Pan-Roasted Veal with Radicchio

Vitello in Tegame Col Radicchio

The succulence and tastiness of this roast derive in part from the cooking method and in part from the specific combination of meat and vegetable. The method is the characteristically Italian one of cooking meat on top of the stove rather than in the oven, a procedure that, as I have mentioned elsewhere in these pages, produces very satisfying depth of flavor.

You should also note that once the veal is cooked and sliced, you return it to the pot and turn the slices over at low heat in the combined cooking juices and vegetables. This is a brief step, taking less than a minute, which does wonders for the finished dish because every surface of the meat becomes impregnated by the flavors of the roast, and at the same time the meat recovers some of the heat lost during the slicing. I follow this step any time that I am roasting a whole piece of meat, whether it is veal, beef, or pork.

The radicchio helps the naturally mild-flavored veal achieve a greater intensity and richness of taste than it would otherwise be capable of. If the long-leafed Treviso radicchio is available to you, it should be your first choice, but failing that you can obtain equally satisfactory results with that closely related member of the chicory family, Belgian endive.

Tenderloin yields the most tender and juicy results with this recipe, but a nice boned shoulder will certainly not disappoint. If you are using shoulder, do not have the butcher roll it up and truss it, because you would then not be able to brown all its parts.

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Ingredients

  • ½ pound long-leaf Treviso radicchio or Belgian endive
  • 2 tablespoons extra virgin olive oil
  • pounds veal tenderloin or boned shoulder; see headnote
  • 2 garlic cloves, peeled and lightly mashed with the handle of a knife
  • tablespoons very finely chopped pancetta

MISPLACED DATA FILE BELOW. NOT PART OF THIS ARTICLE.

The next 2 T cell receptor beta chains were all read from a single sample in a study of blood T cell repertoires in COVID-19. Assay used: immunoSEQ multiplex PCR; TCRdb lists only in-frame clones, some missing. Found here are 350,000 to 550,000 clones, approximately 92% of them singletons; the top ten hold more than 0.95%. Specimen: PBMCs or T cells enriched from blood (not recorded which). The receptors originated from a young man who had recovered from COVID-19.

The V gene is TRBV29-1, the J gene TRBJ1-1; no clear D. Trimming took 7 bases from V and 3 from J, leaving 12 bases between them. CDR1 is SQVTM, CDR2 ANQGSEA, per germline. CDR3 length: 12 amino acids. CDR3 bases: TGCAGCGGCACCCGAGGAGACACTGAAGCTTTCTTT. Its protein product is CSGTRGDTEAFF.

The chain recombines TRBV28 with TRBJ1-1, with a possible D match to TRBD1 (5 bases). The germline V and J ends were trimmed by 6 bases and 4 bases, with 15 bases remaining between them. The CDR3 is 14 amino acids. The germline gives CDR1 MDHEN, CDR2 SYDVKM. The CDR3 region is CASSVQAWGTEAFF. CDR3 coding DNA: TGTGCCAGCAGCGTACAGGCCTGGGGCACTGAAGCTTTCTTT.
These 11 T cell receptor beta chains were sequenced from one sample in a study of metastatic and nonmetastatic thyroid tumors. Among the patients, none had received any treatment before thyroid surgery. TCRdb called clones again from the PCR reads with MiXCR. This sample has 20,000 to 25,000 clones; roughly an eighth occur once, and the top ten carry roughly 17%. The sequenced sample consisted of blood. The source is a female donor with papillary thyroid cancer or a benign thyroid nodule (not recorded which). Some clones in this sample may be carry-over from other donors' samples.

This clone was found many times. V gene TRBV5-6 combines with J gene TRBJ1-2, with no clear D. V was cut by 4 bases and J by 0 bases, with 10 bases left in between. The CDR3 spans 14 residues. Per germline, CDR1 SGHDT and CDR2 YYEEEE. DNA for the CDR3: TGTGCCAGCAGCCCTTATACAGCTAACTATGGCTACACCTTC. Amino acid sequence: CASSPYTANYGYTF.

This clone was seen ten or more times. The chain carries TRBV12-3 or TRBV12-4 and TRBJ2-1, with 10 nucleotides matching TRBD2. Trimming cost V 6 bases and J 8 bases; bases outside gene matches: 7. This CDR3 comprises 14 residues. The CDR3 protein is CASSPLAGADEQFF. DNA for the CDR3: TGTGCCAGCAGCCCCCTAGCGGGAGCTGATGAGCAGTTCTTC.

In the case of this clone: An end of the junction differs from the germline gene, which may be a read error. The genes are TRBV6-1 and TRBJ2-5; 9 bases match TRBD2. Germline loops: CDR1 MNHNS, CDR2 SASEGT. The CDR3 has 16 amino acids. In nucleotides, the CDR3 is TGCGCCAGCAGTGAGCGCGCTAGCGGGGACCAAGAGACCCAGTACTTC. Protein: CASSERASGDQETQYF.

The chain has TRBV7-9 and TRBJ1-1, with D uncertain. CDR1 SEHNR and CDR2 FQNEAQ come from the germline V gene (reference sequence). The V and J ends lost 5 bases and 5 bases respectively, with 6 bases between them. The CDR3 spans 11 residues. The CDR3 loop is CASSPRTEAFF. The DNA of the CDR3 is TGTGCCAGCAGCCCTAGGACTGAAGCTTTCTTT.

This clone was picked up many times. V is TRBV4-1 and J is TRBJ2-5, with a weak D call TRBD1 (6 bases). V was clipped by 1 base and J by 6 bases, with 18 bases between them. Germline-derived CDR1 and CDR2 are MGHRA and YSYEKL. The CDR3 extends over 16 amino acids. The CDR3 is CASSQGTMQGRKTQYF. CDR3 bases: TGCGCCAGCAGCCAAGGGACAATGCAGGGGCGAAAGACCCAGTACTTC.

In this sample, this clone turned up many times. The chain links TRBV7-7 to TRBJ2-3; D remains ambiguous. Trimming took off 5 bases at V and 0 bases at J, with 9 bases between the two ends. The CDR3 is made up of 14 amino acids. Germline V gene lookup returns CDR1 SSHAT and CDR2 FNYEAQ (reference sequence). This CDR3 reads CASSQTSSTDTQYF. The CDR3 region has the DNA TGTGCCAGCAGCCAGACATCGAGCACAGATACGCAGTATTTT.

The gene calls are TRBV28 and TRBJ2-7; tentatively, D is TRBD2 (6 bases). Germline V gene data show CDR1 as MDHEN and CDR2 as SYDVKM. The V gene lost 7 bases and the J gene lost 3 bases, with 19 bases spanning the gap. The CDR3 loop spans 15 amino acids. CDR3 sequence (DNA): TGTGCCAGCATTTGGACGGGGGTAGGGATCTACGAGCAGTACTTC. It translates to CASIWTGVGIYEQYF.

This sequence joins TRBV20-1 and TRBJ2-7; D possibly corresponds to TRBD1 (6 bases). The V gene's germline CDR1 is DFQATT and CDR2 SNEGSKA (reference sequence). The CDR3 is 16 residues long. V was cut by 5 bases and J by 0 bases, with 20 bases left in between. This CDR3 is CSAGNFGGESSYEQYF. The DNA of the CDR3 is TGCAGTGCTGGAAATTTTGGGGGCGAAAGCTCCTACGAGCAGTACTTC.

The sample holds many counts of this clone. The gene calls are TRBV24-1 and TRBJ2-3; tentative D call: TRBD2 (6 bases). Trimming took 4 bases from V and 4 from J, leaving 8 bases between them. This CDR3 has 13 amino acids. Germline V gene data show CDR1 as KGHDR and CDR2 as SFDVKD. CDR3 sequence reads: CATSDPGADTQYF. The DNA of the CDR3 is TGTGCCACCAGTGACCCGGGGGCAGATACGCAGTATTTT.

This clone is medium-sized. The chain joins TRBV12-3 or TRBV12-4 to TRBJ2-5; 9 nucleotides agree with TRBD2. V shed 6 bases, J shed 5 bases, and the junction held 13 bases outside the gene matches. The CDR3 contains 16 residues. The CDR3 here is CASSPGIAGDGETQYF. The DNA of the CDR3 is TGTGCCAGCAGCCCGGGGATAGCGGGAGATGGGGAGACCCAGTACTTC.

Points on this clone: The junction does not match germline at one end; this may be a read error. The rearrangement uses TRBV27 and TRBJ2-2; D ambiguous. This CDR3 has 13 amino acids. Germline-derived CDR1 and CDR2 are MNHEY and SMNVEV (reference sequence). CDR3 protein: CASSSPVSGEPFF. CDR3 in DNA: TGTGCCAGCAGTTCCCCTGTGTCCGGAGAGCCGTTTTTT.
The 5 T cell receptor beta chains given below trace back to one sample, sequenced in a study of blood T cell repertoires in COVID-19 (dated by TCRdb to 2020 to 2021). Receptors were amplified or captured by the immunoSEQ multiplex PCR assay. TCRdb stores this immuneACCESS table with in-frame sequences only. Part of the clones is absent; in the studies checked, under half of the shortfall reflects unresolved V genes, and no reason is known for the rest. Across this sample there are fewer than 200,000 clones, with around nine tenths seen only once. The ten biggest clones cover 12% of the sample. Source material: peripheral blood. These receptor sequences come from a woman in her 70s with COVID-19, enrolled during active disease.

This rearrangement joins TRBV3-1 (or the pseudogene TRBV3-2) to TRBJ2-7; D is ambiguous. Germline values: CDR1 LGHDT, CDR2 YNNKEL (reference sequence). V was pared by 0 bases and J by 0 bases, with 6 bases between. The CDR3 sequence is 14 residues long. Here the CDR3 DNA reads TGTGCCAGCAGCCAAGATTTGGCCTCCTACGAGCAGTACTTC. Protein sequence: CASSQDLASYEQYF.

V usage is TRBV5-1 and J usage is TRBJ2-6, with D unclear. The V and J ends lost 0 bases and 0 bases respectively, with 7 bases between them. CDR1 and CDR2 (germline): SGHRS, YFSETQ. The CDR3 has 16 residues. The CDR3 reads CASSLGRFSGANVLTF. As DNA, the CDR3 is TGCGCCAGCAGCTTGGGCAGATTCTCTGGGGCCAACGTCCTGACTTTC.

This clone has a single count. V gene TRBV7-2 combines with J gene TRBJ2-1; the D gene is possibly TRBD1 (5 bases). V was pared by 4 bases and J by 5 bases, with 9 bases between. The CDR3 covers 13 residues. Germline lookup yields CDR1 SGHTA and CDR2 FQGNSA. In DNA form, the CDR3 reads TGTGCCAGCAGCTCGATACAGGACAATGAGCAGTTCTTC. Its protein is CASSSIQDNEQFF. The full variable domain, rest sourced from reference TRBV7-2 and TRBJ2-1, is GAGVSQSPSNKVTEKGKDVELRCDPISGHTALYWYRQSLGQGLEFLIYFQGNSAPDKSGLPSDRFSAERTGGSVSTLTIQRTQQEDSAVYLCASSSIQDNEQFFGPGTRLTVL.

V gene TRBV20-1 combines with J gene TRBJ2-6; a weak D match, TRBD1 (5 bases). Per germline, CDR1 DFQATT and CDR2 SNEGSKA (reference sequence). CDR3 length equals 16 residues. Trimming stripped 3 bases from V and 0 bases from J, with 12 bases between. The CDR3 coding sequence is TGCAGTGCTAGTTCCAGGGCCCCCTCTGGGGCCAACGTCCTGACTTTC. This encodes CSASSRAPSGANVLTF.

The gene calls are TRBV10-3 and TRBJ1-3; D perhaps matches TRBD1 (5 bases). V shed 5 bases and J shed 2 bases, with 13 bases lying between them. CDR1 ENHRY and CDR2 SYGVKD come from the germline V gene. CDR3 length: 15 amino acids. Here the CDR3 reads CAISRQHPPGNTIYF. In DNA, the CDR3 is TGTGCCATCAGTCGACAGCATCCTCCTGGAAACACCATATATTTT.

• Salt
  • cup dry white wine
  • Black pepper ground fresh

Method

  1. If you are using Treviso radicchio with its long root still attached, pare the root down to a short nub. If the root has been cut off, as it is in endive, trim away a thin slice from the butt end and detach the leaves from the radicchio or endive, discarding any blemished ones. Shred the leaves lengthwise into narrow strips about inch wide, soak briefly in cold water, and drain.
  2. Choose a sauté pan or skillet into which the meat can fit cozily, put in the olive oil, and turn the heat on to medium high. When the oil is hot enough that it sizzles instantly on contact with the meat, put in the veal. Brown it thoroughly on one side, then turn it, adding the mashed garlic cloves.
  3. When the meat has been browned on all sides, transfer it to a plate and add the pancetta to the pan. Turn the pancetta over three or four times during 1 minute of cooking, then put in the shredded radicchio or endive, sprinkling it lightly with salt. Turn the vegetable over a few times to coat it well, and cook it until it becomes limp and colored a light brown.
  4. Return the meat to the pan, and add the wine. While you let the wine bubble completely away, use a wooden spoon to scrape loose any browning residues stuck to the bottom of the pan. Sprinkle the meat with salt and several grindings of pepper, turn it a few times, then lower the heat and put a lid on the pan. Cook at a slowly sputtering simmer, turning the meat over occasionally. Whenever you find that the juices in the pan are insufficient to keep the meat from sticking, add 2 to 3 tablespoons of water. Cook until the meat feels very tender when poked with a sharp fork, about 1 hour or more.
  5. When done, transfer the piece of veal to a cutting board, slice it thin, and return the slices to the pan. Over low heat, for about half a minute, turn the slices over to coat them well. Serve from a warm platter, pouring the full contents of the pan over the meat.

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